Hasso-Plattner-Institut Potsdam Operating Systems and Middleware Group at HPI University of Potsdam, Germany
Operating Systems and Middleware Group at HPI

Cloud Security Mechanisms

Seminar, summer term 2013

Prof. Dr. Andreas Polze
Christian Neuhaus
Fahad Khalid

About this seminar

Cloud computing and highly distributed systems pose new challenges for designing secure software because they differ from traditional systems in several aspects:

Limited Trust in Infrastructure
In a traditional approach to engineering secure systems, security-sensitive software components (e.g. authentication) would only be deployed on infrastructure which is assumed to be completely trustworthy. Cloud resources do not fit in that category: Business contracts and service level agreements build confidence, however, cloud resources are outside of the users' immediate domain of control and may even be under foreign legislation.

Unknown Users
Services that are exposed to the public have to deal with users that are unknown to the operator of the service: This is beyond traditional means of access control, where an operator is assumed to have knowledge about the users of the system.

Scale
A prime virtue of cloud infrastructures is scalability, which enables a service to handle a large number of users. This requires self-managing access control mechanisms without the need for manual administration.

In the face of these challenges new security mechanisms and cryptographic protocols have been developed in recent years which are not usually covered in basic CS lectures. This seminar aims at broadening the perspective to the recent developments in this field.

How to pass this seminar

This seminar focuses on work with scientific publications. For the given topic, you should identify the state of the art from related work, and identify the main contribution(s) of the given publications. We expect participants to give a 40-45 min presentation on the topic and write a report.

In you presentation, you should describe:

  • The purpose of the mechanism and its field of application
  • The state of the art in research (and application, if it exists)
  • The "mathematical trick" that the mechanism is based on (a simplified version may be okay in some cases)
  • An understandable example (again, simplified mathematics are okay here)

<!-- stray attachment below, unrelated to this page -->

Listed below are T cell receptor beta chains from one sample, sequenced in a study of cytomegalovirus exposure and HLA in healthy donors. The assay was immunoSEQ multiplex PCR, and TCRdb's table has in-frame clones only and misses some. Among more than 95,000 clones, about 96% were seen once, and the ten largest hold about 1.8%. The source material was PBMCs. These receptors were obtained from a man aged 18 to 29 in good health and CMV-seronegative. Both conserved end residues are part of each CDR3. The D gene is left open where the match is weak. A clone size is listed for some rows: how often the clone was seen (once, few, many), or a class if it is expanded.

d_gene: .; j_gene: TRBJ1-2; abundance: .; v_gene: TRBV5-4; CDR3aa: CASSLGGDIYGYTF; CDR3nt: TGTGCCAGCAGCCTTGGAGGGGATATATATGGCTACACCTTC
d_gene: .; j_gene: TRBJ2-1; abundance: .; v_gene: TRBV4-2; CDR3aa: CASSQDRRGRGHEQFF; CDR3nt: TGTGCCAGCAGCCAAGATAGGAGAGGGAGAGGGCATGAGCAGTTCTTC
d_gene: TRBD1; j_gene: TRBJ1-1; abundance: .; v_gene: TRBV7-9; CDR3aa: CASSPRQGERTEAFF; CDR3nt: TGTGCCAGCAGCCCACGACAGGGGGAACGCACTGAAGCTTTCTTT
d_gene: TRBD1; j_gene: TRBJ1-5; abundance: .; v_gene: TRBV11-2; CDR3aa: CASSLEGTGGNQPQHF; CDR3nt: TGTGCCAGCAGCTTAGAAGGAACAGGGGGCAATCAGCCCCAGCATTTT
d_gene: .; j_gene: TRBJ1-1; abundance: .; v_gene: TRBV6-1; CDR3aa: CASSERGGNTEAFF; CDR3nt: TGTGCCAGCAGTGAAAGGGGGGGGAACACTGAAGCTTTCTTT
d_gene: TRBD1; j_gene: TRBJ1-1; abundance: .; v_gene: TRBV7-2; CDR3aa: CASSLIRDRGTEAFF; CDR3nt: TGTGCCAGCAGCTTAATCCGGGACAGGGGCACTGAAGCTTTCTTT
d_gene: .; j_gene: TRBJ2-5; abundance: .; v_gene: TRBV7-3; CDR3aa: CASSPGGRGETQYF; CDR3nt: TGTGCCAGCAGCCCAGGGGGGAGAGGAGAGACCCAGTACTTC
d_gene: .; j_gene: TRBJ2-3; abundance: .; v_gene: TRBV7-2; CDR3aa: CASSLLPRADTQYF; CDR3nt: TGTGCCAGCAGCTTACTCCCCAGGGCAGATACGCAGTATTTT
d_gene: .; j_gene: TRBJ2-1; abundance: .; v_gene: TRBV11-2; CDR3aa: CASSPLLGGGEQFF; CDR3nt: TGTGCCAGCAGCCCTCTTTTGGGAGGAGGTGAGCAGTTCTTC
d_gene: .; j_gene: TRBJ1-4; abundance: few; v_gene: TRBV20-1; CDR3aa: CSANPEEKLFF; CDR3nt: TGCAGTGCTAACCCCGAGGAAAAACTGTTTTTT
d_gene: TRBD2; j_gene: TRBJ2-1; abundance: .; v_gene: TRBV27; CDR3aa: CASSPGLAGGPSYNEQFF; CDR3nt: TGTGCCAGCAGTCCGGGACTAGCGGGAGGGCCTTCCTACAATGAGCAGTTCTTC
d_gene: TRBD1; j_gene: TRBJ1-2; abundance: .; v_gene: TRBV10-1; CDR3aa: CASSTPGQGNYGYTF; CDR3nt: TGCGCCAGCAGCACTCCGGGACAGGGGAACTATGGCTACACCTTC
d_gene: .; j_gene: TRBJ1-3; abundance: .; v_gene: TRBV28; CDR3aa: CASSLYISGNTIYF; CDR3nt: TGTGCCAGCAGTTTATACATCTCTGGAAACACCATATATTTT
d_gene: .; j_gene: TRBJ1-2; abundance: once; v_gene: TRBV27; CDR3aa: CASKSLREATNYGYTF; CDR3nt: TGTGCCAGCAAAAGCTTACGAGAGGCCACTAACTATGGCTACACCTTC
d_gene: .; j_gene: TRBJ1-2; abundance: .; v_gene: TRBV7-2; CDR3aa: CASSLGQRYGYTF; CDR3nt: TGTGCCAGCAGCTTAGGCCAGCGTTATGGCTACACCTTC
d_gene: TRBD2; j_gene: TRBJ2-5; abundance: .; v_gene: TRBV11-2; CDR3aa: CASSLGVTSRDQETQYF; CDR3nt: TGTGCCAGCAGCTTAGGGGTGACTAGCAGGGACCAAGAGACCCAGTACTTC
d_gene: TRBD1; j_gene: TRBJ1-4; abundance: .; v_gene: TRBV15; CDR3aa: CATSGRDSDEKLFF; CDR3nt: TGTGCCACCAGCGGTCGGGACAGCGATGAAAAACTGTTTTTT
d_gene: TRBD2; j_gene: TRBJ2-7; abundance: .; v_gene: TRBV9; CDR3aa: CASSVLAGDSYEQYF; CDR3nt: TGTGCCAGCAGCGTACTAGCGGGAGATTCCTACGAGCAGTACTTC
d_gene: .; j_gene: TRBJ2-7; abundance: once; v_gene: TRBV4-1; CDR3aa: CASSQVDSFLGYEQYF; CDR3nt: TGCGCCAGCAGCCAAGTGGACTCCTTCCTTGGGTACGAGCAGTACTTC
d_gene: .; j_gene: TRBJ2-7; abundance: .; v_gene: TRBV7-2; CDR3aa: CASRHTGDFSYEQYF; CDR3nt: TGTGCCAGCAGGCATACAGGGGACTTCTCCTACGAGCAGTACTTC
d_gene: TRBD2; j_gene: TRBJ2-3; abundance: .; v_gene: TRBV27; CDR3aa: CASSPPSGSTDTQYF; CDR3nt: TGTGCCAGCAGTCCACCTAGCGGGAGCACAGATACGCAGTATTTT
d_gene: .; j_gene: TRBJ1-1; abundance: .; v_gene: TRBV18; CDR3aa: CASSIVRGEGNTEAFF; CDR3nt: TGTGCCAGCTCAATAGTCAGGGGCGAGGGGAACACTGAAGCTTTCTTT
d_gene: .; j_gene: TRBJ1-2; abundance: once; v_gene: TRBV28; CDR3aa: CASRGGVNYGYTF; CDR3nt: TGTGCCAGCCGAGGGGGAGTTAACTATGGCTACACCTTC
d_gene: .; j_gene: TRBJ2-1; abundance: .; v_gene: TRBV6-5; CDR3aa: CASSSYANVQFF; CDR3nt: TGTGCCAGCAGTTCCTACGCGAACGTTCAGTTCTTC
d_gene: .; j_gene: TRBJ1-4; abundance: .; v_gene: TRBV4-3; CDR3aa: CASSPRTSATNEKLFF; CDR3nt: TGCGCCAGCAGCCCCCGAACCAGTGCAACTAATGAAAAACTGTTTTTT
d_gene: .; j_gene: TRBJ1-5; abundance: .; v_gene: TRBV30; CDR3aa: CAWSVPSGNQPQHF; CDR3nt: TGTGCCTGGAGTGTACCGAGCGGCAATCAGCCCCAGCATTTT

We would like to discuss the contents of the presentation with each presenter or group about 2 weeks before the actual presentation date. The purpose of this is to discuss CONTENT, you do now have to have a presentation ready then, but a clear picture of what you want to talk about (presentation outline) so we still have chance to point out gaps and figure out what is important for the topic. Please send us your presentation slides two days before the presentation so we can make some last-minute comments.

You report should:

  • Be turned in until Friday, 22.9.2013 (extended)
  • Use this template and adhere to the structure in it.
  • Consist of roughly 10-15 pages
  • Describe the purpose of the mechanism and its field of application
  • Provide a good overview of related work and include comprehensive bibliography
  • Also contain the mathematical foundation and example from the presentation
Before you actually start writing the report, we'd like to discuss an outline with you.

Schedule

Unless stated otherwise, meetings take place in A.1-2, Thursdays, 13.30.

List of Topics

Homomorphic Encryption

  • Fully homomorphic encryption using ideal lattices, Gentry, C., 2009 (paper)
  • Secret program execution in the cloud applying homomorphic encryption, Brenner, M. et al., 2011 (paper)
  • Introduction: video lecture by Shai Halevi, IBM

Secure Multiparty Computation

  • Introduction: Yao's Millionaire Problem, Protocols for Secure Computations (extended abstract), Andrew C. Yao, 1982 (paper)
  • How to generate and exchange secrets, Andrew C. Yao, 1986 (paper)
  • Is multiparty computation any good in practice?, C. Orlandi, 2011 paper

Threshold Cryptography

  • How to share a secret, Shamir, A. 1979 (paper)
  • Some recent research aspects of threshold cryptography, Desmedt, Yvo, 1998 (paper)
  • Practical threshold signatures, Shoup, V., 2000 (paper)

Searchable Encryption

  • Public key encryption with keyword search, Boneh, D. et al., 2004 (paper)
  • Conjunctive, subset, and range queries on encrypted data, Boneh, D. et al, 2007, (paper)

Differential Privacy

  • Calibrating Noise to Sensitivity in Private Data Analysis, Cynthia Dwork, 2006 (paper)
  • A Practical Beginners' Guide to Differential Privacy, Christine Task, (video)
  • Differentially Private Publishing of Geospatial Data, Wahbeh Qardaji, (video)

Information Flow Security

  • Language-based information-flow security, Sabelfeld, A. and Myers, A.C., 2003 (paper)
  • Verification of Information Flow Properties of Java Programs without Approximations, C. Scheben and P. Schmitt. Springer, 2012.
  • Security policies and security models, JA Goguen, J Meseguer, IEEE Symposium on Security and privacy, 1982 (keyword to look for: Noninterference)
  • Noninterference for concurrent programs and thread systems, G Boudol, I Castellani, Theoretical Computer Science, 2002, Elsevier

Trust-based access control

  • Using trust and risk in role-based access control policies, N. Dimmock et al., 2004 (paper)
  • Access control meets public key infrastructure, or: Assigning roles to strangers, Herzberg et al., 2000 (paper)

Private Information Retrieval

  • Private Information Retrieval, Benny Chor et al., 1998, (paper)
  • Introductory video to PIR (amongst other things) by Prof. Christoph Freytag, HU Berlin (video)

Bitcoin

  • Bitcoin: A peer-to-peer electronic cash system, S Nakamoto, 2008, (paper)